5 Shocking Statistics on How the Traditional Paper Industry Damages Forests

America consumes tons of paper. Literally. According to Waste Free Mail, Americans use 90 million tons of paper each year. This consumption creates a huge demand, which the traditional paper industry has always supplied.

But as the country becomes more eco-conscious, people are becoming increasingly aware of the damage the traditional paper industry causes to forests. However, the damage is probably more extensive than you think.

Today, we’ll look at five of the most shocking stats that show just how much the traditional paper industry is damaging forests.

Impact on Elephant Populations

Two elephant species exist, the African and Asian. While the Asian elephant tends to be smaller than its African cousin, both species are similar in how much habitat they require in order to thrive. Additionally, elephants are critical to maintaining forest and savanna ecosystems. Since they’re so large, you can think of elephant herds as landscaping teams that literally prune and clean up the environment in which they live.

The forests that these elephants reside in (especially the Asian elephant) are quickly disappearing due to a myriad of factors, and the traditional paper industry is largely to blame. Thanks to large-scale deforestation, elephants are losing critical habitats. This leads to increased contact between elephants and humans, and a plummeting elephant population worldwide.

This is all the result of the traditional paper industry clear-cutting forests for paper production.

30 Million Acres Destroyed Annually

The most shocking statistic regarding the traditional paper industry’s impact on forests is its role in the 30 million acres of forestland that are destroyed each year. It’s estimated that 40% of all commercially harvested timber is used in the paper industry.

To put that in perspective, the entirety of the United States National Forest Service system includes 190 million acres of land. If the 30 million acres of forestland were harvested directly from the National Forest land here in the US, we’d eradicate all of our forests in under seven years.

Soil and Water Pollution

Pulp and paper mills are responsible for paper production. These mills are often located near forests, the source of their materials. This makes sense because it reduces transportation costs and increases profit margins for paper companies.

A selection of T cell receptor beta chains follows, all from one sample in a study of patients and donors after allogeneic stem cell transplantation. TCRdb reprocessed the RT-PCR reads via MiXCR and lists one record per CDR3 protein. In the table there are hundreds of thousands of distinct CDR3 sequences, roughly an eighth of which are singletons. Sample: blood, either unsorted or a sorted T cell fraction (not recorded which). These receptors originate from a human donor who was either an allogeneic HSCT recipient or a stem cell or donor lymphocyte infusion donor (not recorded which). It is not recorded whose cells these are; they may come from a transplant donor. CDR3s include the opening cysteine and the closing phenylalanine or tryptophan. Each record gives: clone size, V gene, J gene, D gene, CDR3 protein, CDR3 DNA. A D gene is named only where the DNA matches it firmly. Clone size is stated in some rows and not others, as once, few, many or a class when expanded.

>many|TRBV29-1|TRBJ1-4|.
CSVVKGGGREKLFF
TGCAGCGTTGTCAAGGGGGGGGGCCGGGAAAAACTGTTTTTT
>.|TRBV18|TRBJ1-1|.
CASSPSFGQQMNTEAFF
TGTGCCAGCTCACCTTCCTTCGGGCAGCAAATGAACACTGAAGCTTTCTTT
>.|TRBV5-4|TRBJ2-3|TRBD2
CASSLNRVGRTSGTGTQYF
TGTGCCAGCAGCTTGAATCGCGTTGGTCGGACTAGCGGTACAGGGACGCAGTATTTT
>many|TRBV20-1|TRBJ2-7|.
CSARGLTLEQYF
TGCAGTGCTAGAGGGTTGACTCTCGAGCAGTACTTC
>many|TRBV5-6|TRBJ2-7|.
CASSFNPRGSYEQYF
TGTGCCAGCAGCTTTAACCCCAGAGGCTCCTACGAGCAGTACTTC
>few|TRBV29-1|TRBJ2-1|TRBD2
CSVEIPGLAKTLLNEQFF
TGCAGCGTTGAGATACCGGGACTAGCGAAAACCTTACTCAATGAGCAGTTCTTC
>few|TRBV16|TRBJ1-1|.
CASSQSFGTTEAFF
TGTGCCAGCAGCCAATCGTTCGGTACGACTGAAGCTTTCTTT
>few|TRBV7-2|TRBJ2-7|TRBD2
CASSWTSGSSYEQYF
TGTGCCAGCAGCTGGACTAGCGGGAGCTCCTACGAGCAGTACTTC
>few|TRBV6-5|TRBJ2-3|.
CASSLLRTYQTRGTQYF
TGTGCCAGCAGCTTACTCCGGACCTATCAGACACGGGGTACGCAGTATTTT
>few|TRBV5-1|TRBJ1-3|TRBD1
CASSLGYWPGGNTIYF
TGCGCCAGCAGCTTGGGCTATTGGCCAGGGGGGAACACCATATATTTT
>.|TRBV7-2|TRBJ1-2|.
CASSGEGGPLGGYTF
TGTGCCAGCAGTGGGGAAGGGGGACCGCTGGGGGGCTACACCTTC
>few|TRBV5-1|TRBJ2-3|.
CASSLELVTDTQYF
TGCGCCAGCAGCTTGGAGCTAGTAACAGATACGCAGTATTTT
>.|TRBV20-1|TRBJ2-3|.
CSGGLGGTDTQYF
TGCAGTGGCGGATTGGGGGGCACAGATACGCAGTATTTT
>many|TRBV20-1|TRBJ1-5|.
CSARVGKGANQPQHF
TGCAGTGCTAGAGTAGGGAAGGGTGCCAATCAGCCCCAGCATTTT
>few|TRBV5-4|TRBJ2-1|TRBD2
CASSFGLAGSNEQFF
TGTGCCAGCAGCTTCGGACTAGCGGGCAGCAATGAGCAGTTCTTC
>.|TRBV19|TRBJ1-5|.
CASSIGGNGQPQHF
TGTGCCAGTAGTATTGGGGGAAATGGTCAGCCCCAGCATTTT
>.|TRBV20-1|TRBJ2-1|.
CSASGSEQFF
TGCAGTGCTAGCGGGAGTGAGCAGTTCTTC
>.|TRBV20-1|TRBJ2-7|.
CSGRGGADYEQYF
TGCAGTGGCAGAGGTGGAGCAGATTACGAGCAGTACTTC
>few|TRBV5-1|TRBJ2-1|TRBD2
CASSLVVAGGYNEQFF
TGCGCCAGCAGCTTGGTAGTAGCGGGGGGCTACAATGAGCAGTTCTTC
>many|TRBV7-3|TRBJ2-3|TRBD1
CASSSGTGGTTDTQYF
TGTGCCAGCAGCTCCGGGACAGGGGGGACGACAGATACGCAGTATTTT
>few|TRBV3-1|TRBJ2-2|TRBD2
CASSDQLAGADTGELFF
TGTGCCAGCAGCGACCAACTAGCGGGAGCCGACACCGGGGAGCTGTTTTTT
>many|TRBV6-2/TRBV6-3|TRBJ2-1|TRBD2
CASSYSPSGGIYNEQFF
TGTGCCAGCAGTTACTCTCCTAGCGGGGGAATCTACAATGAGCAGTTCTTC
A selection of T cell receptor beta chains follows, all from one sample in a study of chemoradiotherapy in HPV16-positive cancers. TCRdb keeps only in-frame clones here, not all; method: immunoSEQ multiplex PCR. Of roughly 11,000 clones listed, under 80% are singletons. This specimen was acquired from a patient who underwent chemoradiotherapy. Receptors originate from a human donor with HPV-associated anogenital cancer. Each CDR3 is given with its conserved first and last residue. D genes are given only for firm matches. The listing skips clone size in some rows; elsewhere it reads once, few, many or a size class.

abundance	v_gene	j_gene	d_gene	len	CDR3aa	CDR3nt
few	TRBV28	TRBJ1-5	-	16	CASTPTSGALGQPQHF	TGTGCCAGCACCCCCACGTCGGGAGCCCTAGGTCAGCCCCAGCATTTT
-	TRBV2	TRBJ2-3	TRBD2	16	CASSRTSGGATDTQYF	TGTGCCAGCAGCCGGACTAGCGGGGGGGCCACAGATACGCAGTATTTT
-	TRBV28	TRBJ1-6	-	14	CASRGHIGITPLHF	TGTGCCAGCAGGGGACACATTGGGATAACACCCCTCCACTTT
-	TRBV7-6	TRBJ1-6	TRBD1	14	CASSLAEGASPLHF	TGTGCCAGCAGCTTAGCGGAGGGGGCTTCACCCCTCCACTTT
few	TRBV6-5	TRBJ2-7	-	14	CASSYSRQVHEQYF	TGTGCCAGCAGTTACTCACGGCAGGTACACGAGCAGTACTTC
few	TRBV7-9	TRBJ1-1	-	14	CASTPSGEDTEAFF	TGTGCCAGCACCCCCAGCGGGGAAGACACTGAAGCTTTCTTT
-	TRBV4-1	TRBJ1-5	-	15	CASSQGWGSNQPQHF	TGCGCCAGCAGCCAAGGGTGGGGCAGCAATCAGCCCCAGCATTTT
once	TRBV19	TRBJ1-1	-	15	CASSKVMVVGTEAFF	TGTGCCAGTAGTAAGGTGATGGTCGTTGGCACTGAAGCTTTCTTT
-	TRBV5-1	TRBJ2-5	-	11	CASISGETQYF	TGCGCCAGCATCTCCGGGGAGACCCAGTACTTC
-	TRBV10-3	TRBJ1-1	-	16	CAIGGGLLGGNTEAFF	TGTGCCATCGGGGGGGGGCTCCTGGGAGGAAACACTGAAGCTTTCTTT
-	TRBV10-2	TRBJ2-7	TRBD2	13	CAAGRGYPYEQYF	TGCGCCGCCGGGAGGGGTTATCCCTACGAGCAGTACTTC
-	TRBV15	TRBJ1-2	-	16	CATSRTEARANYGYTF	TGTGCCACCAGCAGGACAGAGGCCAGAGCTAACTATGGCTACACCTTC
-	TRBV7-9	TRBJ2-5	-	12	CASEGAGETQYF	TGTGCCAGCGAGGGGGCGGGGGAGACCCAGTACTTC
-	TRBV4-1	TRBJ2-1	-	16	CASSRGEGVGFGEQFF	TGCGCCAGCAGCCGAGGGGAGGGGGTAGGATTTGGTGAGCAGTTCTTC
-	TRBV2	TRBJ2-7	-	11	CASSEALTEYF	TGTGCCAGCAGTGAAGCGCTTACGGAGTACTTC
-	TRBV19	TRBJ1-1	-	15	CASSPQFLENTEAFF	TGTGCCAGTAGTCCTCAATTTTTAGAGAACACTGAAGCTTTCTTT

However, when pulp is discharged during the traditional paper making process, it contains a lot of very nasty ingredients, such as lignin, alcohol, and inorganic matter like chlorinated metal.  

Since pulp and paper mills are located within forests, these harmful byproducts are discharged directly into the soil and water within the forest. So, not only are the forests being clear cut to provide for the traditional paper industry, they’re also being poisoned by the same activity.

Global Warming

Though it may not be apparent at first, global warming does impact our forests. Whether it’s through habitat changes or massive wildfires, forests are directly impacted by a warming planet.

The traditional paper industry isn’t blameless in this regard. The traditional paper industry’s tree harvesting activities disrupt the natural cycle of trees absorbing CO2, the most potent greenhouse gas.

Jeopardizing Forest Futures

All the actions of the traditional paper industry jeopardize the future of our forests worldwide. From habitat loss to global warming, losing forests affects parts of our everyday lives. The habitat loss means less room for animals to live, which inevitably leads to species extinction. Especially in America, where we have such a rich heritage of outdoor recreation, we have to do our part to keep forests alive for future generations.

What We’re Doing

Double A Paper is doing its part to create a sustainable paper industry. Our entire paper production process is sustainable – we even use the discharge from the pulping process to create renewable energy. To learn more about what Double A is doing to foster a worldwide attitude of sustainability, click here.